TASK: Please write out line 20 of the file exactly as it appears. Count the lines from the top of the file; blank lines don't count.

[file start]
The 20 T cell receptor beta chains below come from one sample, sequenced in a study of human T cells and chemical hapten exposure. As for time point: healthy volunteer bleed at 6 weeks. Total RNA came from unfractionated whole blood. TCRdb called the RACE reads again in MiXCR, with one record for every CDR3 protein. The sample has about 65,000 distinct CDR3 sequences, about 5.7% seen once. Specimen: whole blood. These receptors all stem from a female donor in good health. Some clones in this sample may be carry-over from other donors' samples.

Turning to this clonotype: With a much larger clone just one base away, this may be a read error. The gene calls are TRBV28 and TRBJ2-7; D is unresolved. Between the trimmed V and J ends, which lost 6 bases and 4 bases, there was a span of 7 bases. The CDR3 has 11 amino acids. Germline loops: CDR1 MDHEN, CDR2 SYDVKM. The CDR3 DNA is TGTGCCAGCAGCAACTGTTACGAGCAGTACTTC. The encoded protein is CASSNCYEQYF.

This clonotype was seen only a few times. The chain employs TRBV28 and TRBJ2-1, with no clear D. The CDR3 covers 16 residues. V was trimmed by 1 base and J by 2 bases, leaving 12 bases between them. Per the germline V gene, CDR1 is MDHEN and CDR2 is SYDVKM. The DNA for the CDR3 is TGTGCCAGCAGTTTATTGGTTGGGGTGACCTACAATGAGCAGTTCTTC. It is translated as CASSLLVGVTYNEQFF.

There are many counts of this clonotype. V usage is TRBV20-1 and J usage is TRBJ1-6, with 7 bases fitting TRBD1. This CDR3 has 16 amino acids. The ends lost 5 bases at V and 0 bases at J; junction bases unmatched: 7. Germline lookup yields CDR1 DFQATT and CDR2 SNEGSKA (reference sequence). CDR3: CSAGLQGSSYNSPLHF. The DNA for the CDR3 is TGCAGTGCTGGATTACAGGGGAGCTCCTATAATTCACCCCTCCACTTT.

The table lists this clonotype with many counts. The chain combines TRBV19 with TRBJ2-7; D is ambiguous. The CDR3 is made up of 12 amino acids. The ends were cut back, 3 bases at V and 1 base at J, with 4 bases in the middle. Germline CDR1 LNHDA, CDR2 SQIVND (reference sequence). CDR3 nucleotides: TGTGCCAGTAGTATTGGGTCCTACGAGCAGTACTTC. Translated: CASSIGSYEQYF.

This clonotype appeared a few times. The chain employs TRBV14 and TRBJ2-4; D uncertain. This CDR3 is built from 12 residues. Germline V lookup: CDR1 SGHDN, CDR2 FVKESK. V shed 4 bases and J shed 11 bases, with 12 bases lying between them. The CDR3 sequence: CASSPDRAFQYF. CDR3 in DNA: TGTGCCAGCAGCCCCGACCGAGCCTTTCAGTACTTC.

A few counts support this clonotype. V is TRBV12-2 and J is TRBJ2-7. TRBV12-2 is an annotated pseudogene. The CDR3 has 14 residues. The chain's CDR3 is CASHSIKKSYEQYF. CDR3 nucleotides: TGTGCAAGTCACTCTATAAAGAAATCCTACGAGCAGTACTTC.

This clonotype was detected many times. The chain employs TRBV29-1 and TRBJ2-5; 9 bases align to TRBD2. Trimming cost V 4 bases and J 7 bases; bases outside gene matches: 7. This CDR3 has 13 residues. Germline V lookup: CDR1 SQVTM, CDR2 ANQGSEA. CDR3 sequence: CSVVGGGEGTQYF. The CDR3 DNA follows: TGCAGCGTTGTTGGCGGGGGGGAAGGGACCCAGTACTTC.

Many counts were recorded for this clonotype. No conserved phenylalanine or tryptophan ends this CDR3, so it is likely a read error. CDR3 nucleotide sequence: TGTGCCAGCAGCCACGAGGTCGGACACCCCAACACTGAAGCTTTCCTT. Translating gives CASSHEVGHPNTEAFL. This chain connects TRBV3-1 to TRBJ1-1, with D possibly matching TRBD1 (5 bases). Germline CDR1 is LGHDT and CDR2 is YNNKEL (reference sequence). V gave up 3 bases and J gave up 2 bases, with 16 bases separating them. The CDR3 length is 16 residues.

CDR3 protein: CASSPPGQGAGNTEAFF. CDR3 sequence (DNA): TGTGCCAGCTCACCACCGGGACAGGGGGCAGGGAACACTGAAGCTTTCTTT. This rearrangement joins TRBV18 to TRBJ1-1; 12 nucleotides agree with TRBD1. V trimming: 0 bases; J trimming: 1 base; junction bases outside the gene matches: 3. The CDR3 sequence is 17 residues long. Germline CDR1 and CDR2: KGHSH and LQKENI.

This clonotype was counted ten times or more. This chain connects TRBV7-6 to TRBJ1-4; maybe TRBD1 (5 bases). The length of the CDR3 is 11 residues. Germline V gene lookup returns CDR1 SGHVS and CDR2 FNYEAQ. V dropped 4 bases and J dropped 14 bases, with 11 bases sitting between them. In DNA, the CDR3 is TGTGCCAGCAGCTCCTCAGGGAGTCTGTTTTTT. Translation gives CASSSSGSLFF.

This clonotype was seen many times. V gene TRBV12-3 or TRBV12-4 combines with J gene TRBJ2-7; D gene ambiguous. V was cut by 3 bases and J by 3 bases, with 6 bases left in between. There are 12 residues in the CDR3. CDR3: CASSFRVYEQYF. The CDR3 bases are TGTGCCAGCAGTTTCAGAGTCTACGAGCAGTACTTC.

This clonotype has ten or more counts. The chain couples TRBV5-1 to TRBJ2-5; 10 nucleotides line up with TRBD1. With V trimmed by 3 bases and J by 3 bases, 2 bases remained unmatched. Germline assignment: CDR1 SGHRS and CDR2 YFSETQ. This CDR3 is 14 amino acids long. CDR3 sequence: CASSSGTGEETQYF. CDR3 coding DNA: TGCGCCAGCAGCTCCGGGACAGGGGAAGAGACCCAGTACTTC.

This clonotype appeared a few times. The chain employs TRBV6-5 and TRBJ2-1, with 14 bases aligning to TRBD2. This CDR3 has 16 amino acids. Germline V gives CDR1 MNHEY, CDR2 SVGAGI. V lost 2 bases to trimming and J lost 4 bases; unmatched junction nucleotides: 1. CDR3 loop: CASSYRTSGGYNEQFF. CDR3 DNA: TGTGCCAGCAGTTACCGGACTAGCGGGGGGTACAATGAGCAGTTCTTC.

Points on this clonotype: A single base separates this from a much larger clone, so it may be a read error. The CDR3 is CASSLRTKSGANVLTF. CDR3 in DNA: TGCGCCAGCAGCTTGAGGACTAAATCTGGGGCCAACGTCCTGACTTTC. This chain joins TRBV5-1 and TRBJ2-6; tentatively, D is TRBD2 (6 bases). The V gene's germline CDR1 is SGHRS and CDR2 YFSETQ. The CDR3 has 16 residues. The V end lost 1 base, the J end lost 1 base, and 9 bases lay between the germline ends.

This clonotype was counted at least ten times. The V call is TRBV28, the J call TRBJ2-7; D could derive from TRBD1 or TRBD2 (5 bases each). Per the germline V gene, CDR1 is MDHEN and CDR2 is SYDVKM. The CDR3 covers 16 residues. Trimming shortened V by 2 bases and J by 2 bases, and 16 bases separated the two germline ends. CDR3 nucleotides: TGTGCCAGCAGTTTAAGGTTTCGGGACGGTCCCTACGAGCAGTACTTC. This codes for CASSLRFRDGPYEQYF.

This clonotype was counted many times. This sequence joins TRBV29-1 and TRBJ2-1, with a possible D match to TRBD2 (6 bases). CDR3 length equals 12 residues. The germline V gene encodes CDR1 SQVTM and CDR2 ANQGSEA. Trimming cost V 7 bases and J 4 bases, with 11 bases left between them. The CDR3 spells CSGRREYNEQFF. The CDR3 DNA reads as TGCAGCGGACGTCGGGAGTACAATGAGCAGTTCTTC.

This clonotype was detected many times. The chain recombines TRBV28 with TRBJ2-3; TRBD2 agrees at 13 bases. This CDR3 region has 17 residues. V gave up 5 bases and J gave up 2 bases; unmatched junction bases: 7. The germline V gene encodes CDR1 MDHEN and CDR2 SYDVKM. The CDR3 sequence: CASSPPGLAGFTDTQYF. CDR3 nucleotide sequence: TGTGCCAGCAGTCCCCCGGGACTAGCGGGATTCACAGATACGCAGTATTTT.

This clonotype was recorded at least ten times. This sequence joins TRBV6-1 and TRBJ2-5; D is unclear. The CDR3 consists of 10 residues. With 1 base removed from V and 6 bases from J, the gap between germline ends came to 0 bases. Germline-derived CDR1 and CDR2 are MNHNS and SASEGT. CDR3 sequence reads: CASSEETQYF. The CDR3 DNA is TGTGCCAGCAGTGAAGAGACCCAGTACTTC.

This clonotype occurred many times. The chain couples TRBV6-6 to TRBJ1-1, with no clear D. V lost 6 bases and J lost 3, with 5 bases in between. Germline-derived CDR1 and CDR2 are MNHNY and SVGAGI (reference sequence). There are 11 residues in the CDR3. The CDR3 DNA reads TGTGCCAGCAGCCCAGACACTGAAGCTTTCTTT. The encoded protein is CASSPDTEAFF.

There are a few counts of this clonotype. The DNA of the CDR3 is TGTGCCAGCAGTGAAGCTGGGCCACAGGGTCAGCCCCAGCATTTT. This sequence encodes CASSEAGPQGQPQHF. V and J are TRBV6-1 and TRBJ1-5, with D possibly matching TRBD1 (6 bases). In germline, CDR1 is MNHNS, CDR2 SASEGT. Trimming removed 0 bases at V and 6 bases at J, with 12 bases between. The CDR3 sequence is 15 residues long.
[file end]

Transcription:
This clonotype occurred many times. The chain couples TRBV6-6 to TRBJ1-1, with no clear D. V lost 6 bases and J lost 3, with 5 bases in between. Germline-derived CDR1 and CDR2 are MNHNY and SVGAGI (reference sequence). There are 11 residues in the CDR3. The CDR3 DNA reads TGTGCCAGCAGCCCAGACACTGAAGCTTTCTTT. The encoded protein is CASSPDTEAFF.